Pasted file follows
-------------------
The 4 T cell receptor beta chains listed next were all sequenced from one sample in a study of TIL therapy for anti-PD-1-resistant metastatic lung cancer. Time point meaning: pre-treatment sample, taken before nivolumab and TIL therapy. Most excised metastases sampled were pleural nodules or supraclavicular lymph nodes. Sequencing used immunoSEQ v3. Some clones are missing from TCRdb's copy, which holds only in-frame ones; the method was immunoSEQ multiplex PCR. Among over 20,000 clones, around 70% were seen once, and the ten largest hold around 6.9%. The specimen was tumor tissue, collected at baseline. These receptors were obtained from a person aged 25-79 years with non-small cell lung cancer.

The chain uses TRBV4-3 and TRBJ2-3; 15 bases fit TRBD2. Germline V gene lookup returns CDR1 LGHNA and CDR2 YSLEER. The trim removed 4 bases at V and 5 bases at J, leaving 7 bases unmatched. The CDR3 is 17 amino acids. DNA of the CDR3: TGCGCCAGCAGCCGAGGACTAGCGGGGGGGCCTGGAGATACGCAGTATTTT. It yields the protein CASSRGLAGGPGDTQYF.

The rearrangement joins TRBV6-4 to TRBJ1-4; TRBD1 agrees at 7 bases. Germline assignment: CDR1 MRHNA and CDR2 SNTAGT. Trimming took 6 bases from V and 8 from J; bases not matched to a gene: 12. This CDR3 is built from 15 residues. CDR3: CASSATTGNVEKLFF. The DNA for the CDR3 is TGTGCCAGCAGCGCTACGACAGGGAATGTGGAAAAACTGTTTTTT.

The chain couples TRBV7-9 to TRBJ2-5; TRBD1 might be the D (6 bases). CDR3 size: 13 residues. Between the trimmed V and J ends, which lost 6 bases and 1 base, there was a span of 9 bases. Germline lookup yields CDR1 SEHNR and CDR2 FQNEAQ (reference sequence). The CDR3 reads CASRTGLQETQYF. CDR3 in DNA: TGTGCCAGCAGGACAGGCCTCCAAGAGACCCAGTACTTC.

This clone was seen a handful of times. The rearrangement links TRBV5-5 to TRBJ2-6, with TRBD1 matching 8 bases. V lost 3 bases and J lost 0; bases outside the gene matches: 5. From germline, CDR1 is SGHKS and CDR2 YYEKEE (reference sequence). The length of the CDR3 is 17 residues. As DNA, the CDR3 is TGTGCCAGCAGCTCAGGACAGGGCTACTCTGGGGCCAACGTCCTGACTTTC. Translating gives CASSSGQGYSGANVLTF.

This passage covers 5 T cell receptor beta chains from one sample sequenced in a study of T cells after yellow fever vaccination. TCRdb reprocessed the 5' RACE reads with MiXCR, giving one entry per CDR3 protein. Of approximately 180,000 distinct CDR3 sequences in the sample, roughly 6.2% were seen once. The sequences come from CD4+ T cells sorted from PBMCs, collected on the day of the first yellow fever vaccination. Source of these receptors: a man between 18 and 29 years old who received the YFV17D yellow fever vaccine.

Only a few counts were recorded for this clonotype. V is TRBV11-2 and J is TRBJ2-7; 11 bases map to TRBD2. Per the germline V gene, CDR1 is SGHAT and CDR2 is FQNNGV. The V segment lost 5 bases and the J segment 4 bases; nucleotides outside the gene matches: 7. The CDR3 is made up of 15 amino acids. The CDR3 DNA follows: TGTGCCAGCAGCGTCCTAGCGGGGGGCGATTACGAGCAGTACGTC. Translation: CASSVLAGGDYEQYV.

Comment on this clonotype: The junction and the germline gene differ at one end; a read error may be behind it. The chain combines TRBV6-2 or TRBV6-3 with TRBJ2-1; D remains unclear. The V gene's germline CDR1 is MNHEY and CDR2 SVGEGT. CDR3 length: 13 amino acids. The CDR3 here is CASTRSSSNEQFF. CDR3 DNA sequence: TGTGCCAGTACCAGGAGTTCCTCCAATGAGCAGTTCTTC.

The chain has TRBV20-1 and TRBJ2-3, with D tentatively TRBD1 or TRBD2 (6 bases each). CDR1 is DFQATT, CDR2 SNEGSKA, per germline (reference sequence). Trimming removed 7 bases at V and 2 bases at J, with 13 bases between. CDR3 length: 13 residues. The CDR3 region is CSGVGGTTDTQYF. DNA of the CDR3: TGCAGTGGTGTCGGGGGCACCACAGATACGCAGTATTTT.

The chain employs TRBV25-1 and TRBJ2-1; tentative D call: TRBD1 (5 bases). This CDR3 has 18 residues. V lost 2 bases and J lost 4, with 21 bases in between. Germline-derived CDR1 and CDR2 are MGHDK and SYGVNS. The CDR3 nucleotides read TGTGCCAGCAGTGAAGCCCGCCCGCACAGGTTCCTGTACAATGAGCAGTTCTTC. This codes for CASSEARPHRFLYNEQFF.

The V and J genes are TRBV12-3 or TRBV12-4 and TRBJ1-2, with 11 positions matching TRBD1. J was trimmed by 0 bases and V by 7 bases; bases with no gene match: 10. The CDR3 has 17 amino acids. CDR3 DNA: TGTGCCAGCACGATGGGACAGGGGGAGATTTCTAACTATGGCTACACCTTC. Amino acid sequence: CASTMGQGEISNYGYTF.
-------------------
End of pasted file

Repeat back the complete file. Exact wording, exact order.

The 4 T cell receptor beta chains listed next were all sequenced from one sample in a study of TIL therapy for anti-PD-1-resistant metastatic lung cancer. Time point meaning: pre-treatment sample, taken before nivolumab and TIL therapy. Most excised metastases sampled were pleural nodules or supraclavicular lymph nodes. Sequencing used immunoSEQ v3. Some clones are missing from TCRdb's copy, which holds only in-frame ones; the method was immunoSEQ multiplex PCR. Among over 20,000 clones, around 70% were seen once, and the ten largest hold around 6.9%. The specimen was tumor tissue, collected at baseline. These receptors were obtained from a person aged 25-79 years with non-small cell lung cancer.

The chain uses TRBV4-3 and TRBJ2-3; 15 bases fit TRBD2. Germline V gene lookup returns CDR1 LGHNA and CDR2 YSLEER. The trim removed 4 bases at V and 5 bases at J, leaving 7 bases unmatched. The CDR3 is 17 amino acids. DNA of the CDR3: TGCGCCAGCAGCCGAGGACTAGCGGGGGGGCCTGGAGATACGCAGTATTTT. It yields the protein CASSRGLAGGPGDTQYF.

The rearrangement joins TRBV6-4 to TRBJ1-4; TRBD1 agrees at 7 bases. Germline assignment: CDR1 MRHNA and CDR2 SNTAGT. Trimming took 6 bases from V and 8 from J; bases not matched to a gene: 12. This CDR3 is built from 15 residues. CDR3: CASSATTGNVEKLFF. The DNA for the CDR3 is TGTGCCAGCAGCGCTACGACAGGGAATGTGGAAAAACTGTTTTTT.

The chain couples TRBV7-9 to TRBJ2-5; TRBD1 might be the D (6 bases). CDR3 size: 13 residues. Between the trimmed V and J ends, which lost 6 bases and 1 base, there was a span of 9 bases. Germline lookup yields CDR1 SEHNR and CDR2 FQNEAQ (reference sequence). The CDR3 reads CASRTGLQETQYF. CDR3 in DNA: TGTGCCAGCAGGACAGGCCTCCAAGAGACCCAGTACTTC.

This clone was seen a handful of times. The rearrangement links TRBV5-5 to TRBJ2-6, with TRBD1 matching 8 bases. V lost 3 bases and J lost 0; bases outside the gene matches: 5. From germline, CDR1 is SGHKS and CDR2 YYEKEE (reference sequence). The length of the CDR3 is 17 residues. As DNA, the CDR3 is TGTGCCAGCAGCTCAGGACAGGGCTACTCTGGGGCCAACGTCCTGACTTTC. Translating gives CASSSGQGYSGANVLTF.

This passage covers 5 T cell receptor beta chains from one sample sequenced in a study of T cells after yellow fever vaccination. TCRdb reprocessed the 5' RACE reads with MiXCR, giving one entry per CDR3 protein. Of approximately 180,000 distinct CDR3 sequences in the sample, roughly 6.2% were seen once. The sequences come from CD4+ T cells sorted from PBMCs, collected on the day of the first yellow fever vaccination. Source of these receptors: a man between 18 and 29 years old who received the YFV17D yellow fever vaccine.

Only a few counts were recorded for this clonotype. V is TRBV11-2 and J is TRBJ2-7; 11 bases map to TRBD2. Per the germline V gene, CDR1 is SGHAT and CDR2 is FQNNGV. The V segment lost 5 bases and the J segment 4 bases; nucleotides outside the gene matches: 7. The CDR3 is made up of 15 amino acids. The CDR3 DNA follows: TGTGCCAGCAGCGTCCTAGCGGGGGGCGATTACGAGCAGTACGTC. Translation: CASSVLAGGDYEQYV.

Comment on this clonotype: The junction and the germline gene differ at one end; a read error may be behind it. The chain combines TRBV6-2 or TRBV6-3 with TRBJ2-1; D remains unclear. The V gene's germline CDR1 is MNHEY and CDR2 SVGEGT. CDR3 length: 13 amino acids. The CDR3 here is CASTRSSSNEQFF. CDR3 DNA sequence: TGTGCCAGTACCAGGAGTTCCTCCAATGAGCAGTTCTTC.

The chain has TRBV20-1 and TRBJ2-3, with D tentatively TRBD1 or TRBD2 (6 bases each). CDR1 is DFQATT, CDR2 SNEGSKA, per germline (reference sequence). Trimming removed 7 bases at V and 2 bases at J, with 13 bases between. CDR3 length: 13 residues. The CDR3 region is CSGVGGTTDTQYF. DNA of the CDR3: TGCAGTGGTGTCGGGGGCACCACAGATACGCAGTATTTT.

The chain employs TRBV25-1 and TRBJ2-1; tentative D call: TRBD1 (5 bases). This CDR3 has 18 residues. V lost 2 bases and J lost 4, with 21 bases in between. Germline-derived CDR1 and CDR2 are MGHDK and SYGVNS. The CDR3 nucleotides read TGTGCCAGCAGTGAAGCCCGCCCGCACAGGTTCCTGTACAATGAGCAGTTCTTC. This codes for CASSEARPHRFLYNEQFF.

The V and J genes are TRBV12-3 or TRBV12-4 and TRBJ1-2, with 11 positions matching TRBD1. J was trimmed by 0 bases and V by 7 bases; bases with no gene match: 10. The CDR3 has 17 amino acids. CDR3 DNA: TGTGCCAGCACGATGGGACAGGGGGAGATTTCTAACTATGGCTACACCTTC. Amino acid sequence: CASTMGQGEISNYGYTF.